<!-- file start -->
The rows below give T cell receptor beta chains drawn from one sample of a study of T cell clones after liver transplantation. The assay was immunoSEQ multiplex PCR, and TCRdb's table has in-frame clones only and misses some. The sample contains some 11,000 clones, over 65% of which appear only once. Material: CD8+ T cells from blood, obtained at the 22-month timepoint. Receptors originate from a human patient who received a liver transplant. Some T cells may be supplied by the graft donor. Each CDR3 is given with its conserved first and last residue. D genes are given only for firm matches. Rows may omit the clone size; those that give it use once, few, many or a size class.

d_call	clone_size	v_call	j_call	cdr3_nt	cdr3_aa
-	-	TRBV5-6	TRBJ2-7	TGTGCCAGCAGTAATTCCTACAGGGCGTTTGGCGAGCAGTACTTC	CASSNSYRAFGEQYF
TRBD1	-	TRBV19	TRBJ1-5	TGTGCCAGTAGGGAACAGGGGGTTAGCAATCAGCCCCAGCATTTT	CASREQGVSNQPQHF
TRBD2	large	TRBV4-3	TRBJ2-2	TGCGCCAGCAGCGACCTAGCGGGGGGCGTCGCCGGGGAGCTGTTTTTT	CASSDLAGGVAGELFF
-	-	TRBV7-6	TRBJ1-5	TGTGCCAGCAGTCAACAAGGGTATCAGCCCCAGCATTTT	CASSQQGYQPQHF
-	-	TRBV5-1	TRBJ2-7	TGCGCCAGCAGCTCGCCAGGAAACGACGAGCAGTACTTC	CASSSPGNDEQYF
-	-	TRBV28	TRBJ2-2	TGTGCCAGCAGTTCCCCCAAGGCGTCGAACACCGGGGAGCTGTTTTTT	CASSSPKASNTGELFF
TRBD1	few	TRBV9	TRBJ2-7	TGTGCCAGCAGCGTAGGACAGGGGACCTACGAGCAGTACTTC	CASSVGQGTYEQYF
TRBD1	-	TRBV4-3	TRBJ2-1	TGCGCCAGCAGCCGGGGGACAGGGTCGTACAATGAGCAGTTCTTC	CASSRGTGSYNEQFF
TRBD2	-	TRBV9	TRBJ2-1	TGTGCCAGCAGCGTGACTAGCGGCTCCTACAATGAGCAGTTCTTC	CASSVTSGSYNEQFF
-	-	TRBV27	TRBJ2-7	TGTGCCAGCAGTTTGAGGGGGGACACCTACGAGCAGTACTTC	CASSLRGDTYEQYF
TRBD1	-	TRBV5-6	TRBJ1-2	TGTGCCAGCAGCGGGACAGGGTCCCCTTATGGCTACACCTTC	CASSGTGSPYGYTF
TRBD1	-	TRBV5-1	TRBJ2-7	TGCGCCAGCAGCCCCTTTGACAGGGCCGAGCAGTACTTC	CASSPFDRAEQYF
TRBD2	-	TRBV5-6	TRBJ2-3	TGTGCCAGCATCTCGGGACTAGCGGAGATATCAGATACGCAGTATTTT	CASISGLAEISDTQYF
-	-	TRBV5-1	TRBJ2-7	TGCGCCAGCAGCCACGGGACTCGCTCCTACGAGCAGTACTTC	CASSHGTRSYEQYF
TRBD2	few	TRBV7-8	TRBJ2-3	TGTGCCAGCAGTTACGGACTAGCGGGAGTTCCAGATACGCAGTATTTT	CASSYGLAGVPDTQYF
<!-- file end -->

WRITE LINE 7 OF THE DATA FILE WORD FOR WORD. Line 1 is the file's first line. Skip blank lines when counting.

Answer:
-	-	TRBV5-1	TRBJ2-7	TGCGCCAGCAGCTCGCCAGGAAACGACGAGCAGTACTTC	CASSSPGNDEQYF